MORE THAN JUST BEARS

MORE THAN JUST BEARS

By Erin Merrill, EvoOutdoors ProStaff

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Kryptek Camo from EvoOutdoors

Seven miles down a narrow dirt road, into the back woods of Maine, away from towns, pavement, electricity and cell service, five Maine outdoors women of varying ages and backgrounds are at camp for the same reasons:

We love the outdoors and we want to hunt black bears.

For some of us, we want to keep pushing the boundaries of our comfort zone and become better outdoors women.

Estimates put Maine’s bear population at around 30,000 and with successful hunters taking an average of 2800 bears over the 16-week season. The Maine Black Bear is thriving if not over-populating species in the dense woods. However, these animals are incredibly smart and keenly aware of their surroundings which makes successfully hunting one a great accomplishment.

Robin and I have each shot a bear before; her’s over bait and mine using hounds. Tammy is a professional photographer and has been bear hunting for a handful of years now. Taylor is an incredible biologist by trade and while she was at camp, the bear she wanted is at a different bait site closer to her house.  Sue is a trauma nurse and active leaders in the outdoor women’s movement in Maine.  Robin enjoyed silencing critics who questioned if, as women, we could handle bears by ourselves in the woods alone by pointing out,

“We are five women who have and know how to use high powered rifles.  No person or animal is going to mess with us.”

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Since it was early in the season, we were sitting over baited sites waiting for the bears to hit hyperphagia and begin to come into the sites before dark.  Each morning Robin would get the bait together and with a truck and 4-wheelers, we would check the sites to see if they had been hit and add more bait and smells to lure the bears in.  It is no easy task to get the bears to steadily come to the sites when there is so much natural food around.

‘I’m terrified of them,”

Sue said when I asked if she enjoyed her week in camp so far even though she had not yet seen a bear, “I came here to conquer my fear and if I haven’t done it, I’ve come close.” For Sue, conquering her fear meant sitting on a metal chair placed behind a piece of camo fabric tied between two trees and looking between the trees towards the bait site.  For a beginner with a healthy fear of bears, sitting on the ground and waiting for one to come in is about as bad ass as you can get. Bears are silent in the woods which is how they earned their nickname the black ghost. It tests your mental and physical limits as you sit, listen and watch – without moving and giving your location away.  As night sets in and new sounds emerge, you need to be on your game and ready for a bear to stroll in.  Every sound you hear may be a bear or it could be a moose, deer or coyote or fisher.  Hunters know how many other animals are roaming the woods with us.IMG_6501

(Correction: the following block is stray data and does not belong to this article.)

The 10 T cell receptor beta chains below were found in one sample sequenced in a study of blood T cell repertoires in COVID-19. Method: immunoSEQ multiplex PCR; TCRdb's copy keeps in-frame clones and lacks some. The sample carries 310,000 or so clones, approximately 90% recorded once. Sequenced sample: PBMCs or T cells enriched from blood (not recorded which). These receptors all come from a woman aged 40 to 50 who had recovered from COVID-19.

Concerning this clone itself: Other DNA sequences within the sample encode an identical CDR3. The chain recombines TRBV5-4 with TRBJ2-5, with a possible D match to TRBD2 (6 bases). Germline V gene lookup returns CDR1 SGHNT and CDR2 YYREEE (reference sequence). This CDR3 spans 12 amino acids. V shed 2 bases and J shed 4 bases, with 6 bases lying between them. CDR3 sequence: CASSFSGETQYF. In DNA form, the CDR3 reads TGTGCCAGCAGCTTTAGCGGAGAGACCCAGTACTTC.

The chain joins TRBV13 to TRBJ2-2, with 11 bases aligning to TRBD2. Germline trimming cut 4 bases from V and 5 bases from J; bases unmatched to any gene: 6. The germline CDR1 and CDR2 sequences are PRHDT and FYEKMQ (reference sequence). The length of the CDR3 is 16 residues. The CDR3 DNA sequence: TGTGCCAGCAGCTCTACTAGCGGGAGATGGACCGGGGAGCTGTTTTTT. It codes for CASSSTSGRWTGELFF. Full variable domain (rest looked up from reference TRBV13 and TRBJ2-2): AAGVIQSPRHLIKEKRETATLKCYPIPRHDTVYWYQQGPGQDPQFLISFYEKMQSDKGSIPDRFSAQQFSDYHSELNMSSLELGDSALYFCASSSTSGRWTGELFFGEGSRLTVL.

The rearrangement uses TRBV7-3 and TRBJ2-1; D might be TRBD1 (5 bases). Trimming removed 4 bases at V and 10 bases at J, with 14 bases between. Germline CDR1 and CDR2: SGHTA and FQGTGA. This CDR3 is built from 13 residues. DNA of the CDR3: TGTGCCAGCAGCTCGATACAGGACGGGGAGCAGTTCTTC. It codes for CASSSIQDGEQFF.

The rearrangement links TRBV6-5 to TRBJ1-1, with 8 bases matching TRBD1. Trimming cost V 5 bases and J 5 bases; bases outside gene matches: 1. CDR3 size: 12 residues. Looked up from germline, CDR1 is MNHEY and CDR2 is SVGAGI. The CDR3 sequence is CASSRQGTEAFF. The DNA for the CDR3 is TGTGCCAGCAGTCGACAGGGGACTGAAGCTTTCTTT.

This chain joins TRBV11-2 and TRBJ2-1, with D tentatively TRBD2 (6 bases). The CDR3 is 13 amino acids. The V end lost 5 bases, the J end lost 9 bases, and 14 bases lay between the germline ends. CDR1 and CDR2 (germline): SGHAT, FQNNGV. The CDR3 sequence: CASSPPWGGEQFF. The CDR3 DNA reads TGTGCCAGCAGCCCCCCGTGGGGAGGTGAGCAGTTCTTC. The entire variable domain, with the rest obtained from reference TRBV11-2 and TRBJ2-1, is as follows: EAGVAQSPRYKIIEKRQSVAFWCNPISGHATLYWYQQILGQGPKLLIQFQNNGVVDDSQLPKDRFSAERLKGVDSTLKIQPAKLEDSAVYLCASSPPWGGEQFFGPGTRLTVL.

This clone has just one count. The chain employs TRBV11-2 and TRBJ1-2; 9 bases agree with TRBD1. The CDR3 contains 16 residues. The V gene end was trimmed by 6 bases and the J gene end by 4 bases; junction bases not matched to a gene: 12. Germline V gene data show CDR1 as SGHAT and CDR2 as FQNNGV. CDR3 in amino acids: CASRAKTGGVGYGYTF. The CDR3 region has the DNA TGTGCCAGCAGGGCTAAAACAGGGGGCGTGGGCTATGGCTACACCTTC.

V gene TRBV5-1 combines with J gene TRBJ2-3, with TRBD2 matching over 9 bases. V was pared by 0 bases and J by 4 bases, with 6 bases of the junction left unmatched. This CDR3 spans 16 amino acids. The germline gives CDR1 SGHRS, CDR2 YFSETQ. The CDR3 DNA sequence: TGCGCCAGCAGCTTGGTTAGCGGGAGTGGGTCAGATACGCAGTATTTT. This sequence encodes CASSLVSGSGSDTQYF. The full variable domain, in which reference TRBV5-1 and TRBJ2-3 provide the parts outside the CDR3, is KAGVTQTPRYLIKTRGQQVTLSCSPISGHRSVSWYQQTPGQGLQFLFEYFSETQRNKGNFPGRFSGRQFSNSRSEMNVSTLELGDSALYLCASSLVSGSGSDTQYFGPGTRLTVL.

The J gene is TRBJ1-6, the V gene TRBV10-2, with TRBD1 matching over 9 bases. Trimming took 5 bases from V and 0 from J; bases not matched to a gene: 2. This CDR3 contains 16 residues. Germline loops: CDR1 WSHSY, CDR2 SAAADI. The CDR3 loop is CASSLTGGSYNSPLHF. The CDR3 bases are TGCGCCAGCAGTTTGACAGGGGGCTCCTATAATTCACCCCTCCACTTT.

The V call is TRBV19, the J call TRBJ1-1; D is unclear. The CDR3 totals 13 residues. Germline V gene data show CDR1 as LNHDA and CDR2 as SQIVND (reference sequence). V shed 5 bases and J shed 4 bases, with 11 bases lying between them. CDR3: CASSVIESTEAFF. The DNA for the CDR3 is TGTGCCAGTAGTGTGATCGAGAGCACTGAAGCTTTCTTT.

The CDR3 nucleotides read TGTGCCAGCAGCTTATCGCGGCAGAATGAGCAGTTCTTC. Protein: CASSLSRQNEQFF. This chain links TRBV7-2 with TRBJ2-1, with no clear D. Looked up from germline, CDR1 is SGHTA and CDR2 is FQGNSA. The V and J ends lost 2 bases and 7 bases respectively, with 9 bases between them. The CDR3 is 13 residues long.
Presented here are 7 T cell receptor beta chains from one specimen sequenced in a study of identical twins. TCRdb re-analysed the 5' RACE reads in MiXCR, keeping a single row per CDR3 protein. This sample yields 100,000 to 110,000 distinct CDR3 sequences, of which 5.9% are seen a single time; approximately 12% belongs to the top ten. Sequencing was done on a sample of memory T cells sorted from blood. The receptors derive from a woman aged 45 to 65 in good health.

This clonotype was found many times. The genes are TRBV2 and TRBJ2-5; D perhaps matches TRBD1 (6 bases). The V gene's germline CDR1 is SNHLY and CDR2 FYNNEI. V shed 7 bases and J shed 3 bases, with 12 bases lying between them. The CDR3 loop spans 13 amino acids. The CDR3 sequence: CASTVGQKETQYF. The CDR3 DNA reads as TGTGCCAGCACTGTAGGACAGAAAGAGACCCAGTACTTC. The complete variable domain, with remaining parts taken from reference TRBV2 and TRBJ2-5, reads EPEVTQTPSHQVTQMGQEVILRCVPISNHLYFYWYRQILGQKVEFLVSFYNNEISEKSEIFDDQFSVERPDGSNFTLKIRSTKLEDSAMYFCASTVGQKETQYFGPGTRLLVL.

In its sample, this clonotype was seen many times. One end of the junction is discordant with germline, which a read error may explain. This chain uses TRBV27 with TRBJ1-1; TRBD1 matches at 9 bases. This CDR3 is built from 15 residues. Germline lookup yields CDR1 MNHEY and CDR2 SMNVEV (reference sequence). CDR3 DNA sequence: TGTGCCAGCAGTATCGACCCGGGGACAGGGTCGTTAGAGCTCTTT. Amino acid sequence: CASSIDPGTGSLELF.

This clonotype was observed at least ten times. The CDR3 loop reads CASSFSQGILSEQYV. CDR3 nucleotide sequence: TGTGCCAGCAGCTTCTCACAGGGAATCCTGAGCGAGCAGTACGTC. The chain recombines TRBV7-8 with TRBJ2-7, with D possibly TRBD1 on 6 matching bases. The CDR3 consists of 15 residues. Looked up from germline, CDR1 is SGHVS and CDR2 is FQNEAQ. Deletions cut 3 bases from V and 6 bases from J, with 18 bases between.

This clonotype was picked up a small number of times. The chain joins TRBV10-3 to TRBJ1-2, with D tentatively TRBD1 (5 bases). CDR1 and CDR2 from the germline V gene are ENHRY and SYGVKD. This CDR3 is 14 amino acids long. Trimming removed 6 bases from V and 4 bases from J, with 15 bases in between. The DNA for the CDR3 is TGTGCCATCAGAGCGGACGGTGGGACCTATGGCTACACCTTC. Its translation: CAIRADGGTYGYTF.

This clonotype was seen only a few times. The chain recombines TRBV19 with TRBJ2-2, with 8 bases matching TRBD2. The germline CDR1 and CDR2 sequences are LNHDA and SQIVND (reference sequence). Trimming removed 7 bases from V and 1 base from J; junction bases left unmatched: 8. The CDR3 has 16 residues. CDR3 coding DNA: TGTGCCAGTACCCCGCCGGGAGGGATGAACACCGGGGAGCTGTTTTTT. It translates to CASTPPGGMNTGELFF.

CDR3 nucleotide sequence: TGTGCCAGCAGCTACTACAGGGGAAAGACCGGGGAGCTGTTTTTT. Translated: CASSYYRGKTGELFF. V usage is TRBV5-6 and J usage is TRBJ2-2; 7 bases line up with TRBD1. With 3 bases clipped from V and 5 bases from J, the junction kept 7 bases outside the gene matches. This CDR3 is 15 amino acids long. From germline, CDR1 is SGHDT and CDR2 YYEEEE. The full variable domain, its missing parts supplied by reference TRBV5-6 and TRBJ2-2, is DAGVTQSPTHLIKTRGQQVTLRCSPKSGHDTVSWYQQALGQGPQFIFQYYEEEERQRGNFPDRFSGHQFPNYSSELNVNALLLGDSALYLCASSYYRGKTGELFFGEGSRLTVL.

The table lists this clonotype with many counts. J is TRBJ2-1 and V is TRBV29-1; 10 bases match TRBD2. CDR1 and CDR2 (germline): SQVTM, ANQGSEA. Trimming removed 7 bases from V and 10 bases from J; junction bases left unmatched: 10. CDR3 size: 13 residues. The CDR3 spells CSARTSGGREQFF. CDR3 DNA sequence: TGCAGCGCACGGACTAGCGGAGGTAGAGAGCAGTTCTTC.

Hunting and her relationship with Robin helped Tammy become more independent and grow her confidence in her outdoor skills.  She sat in a treestand as the winds from an incoming storm steadily increased and decided to build herself a ground blind when the swaying of the tree got to be too much. Using fallen branches, leaves and a piece of canvas, she created a small blind that she sat behind until dark.  Just a few years ago, she would not have had enough confidence to get down alone from her stand, let alone build one on the ground.

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Taylor and I

I am not nearly as courageous as Sue or Tammy when it comes to conquering the mental piece of hunting.  I sat in a treestand with Robin and tried to become familiar with the sounds of the Canada Jays, ducks in the bog and tree frogs.  I watched a Northern Flicker land on a branch 15 feet from us and preen for a few minutes, totally unaware that we were in the tree.  A Snowshoe Hare came in and out of the site a couple of times before disappearing into the thick underbrush.

During the entire week, we saw signs that bears had been around and were eating grubs from tree stumps and fallen logs but none of us saw a bear.  We spent time hiking, foraging for mushrooms, exploring the fields, talking about our favorite guns and scopes and drank lots of coffee and wine as we shared stories and our love of the Maine woods.

Bear camp is about more than just the bears.

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Erin is actively involved with local organizations that promote women in the outdoors and has taught classes on writing, campfire cooking and white-tail deer basics. You can find Erin’s writing about the challenges facing women hunters, life in the Maine woods and her hunting and outdoor adventures on her blog www.andastrongcupofcoffee.com as well as in her monthly magazine column “Women in the Wood” featured in the Northwoods Sporting Journal.

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